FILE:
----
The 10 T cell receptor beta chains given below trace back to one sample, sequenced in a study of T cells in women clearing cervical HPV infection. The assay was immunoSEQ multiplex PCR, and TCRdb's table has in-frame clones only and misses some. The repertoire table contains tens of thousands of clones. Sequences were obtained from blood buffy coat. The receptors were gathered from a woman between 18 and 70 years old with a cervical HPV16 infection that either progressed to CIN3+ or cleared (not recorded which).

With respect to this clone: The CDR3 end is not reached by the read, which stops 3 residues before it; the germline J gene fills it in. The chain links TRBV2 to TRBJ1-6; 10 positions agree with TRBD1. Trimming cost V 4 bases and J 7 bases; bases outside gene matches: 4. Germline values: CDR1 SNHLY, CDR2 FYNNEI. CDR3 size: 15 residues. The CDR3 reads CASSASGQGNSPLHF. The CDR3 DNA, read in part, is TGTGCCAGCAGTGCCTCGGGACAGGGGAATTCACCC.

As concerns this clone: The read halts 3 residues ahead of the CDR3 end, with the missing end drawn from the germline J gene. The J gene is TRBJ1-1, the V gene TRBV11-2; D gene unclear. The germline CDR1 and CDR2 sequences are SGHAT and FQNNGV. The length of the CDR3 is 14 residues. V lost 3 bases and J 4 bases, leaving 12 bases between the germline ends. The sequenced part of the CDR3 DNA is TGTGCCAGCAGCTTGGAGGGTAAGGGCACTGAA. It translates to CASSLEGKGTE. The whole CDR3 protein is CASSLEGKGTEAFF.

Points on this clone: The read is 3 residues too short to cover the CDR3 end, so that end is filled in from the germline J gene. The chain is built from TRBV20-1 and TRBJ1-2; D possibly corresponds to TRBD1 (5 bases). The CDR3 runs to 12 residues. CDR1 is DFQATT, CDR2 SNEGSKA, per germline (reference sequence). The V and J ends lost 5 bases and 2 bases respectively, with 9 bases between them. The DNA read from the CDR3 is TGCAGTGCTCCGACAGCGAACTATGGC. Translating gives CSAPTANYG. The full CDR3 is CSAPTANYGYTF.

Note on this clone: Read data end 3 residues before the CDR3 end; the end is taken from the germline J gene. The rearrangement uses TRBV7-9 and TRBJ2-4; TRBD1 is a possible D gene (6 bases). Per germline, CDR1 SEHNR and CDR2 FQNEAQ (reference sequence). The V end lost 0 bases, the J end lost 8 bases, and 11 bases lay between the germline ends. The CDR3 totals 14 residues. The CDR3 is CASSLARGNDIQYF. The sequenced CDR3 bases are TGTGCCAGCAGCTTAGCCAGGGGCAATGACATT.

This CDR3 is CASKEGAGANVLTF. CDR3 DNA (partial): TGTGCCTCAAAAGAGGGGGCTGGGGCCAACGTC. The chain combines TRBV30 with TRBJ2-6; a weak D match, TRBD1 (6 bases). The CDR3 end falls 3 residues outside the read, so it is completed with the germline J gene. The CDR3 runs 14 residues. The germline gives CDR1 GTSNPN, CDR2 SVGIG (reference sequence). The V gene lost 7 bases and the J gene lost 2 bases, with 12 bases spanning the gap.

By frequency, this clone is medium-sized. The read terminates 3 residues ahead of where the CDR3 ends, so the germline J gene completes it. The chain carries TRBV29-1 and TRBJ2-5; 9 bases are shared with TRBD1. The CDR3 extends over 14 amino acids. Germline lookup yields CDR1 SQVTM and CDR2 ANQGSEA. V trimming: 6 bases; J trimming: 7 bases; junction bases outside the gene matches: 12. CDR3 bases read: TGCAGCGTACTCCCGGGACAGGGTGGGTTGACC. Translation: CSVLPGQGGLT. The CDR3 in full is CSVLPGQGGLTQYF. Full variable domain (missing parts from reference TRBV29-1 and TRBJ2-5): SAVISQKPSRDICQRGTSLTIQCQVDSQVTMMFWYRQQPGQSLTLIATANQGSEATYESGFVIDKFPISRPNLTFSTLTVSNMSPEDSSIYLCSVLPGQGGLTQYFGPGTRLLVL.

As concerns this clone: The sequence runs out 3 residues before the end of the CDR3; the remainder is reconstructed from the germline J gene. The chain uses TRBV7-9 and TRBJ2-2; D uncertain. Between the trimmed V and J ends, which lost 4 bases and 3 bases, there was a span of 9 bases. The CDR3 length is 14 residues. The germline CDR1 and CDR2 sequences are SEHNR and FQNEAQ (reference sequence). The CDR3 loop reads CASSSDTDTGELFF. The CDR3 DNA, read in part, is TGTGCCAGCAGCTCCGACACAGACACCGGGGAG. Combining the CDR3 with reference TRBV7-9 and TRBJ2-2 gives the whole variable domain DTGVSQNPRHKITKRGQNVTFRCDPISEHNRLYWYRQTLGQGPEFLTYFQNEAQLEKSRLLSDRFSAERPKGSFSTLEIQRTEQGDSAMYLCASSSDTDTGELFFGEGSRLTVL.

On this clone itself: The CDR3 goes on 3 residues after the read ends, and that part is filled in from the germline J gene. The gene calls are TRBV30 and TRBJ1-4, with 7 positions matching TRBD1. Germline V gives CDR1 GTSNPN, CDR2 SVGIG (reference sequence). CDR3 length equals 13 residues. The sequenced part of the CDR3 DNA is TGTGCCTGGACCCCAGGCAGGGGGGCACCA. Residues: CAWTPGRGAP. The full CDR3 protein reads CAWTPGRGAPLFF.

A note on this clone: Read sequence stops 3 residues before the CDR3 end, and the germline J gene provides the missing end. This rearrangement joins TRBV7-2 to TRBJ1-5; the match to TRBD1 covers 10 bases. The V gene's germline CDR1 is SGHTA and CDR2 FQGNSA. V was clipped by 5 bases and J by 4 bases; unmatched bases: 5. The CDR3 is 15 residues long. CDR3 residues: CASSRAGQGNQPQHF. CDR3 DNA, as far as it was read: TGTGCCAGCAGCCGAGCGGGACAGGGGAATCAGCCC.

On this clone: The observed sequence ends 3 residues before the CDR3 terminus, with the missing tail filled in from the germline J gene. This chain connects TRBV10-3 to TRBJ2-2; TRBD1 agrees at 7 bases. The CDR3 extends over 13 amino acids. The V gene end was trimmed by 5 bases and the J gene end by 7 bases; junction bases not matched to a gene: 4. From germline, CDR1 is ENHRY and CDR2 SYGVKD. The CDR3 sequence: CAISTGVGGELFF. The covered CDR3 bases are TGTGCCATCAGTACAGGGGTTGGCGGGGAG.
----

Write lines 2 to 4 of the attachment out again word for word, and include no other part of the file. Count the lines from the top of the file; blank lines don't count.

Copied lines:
With respect to this clone: The CDR3 end is not reached by the read, which stops 3 residues before it; the germline J gene fills it in. The chain links TRBV2 to TRBJ1-6; 10 positions agree with TRBD1. Trimming cost V 4 bases and J 7 bases; bases outside gene matches: 4. Germline values: CDR1 SNHLY, CDR2 FYNNEI. CDR3 size: 15 residues. The CDR3 reads CASSASGQGNSPLHF. The CDR3 DNA, read in part, is TGTGCCAGCAGTGCCTCGGGACAGGGGAATTCACCC.

As concerns this clone: The read halts 3 residues ahead of the CDR3 end, with the missing end drawn from the germline J gene. The J gene is TRBJ1-1, the V gene TRBV11-2; D gene unclear. The germline CDR1 and CDR2 sequences are SGHAT and FQNNGV. The length of the CDR3 is 14 residues. V lost 3 bases and J 4 bases, leaving 12 bases between the germline ends. The sequenced part of the CDR3 DNA is TGTGCCAGCAGCTTGGAGGGTAAGGGCACTGAA. It translates to CASSLEGKGTE. The whole CDR3 protein is CASSLEGKGTEAFF.

Points on this clone: The read is 3 residues too short to cover the CDR3 end, so that end is filled in from the germline J gene. The chain is built from TRBV20-1 and TRBJ1-2; D possibly corresponds to TRBD1 (5 bases). The CDR3 runs to 12 residues. CDR1 is DFQATT, CDR2 SNEGSKA, per germline (reference sequence). The V and J ends lost 5 bases and 2 bases respectively, with 9 bases between them. The DNA read from the CDR3 is TGCAGTGCTCCGACAGCGAACTATGGC. Translating gives CSAPTANYG. The full CDR3 is CSAPTANYGYTF.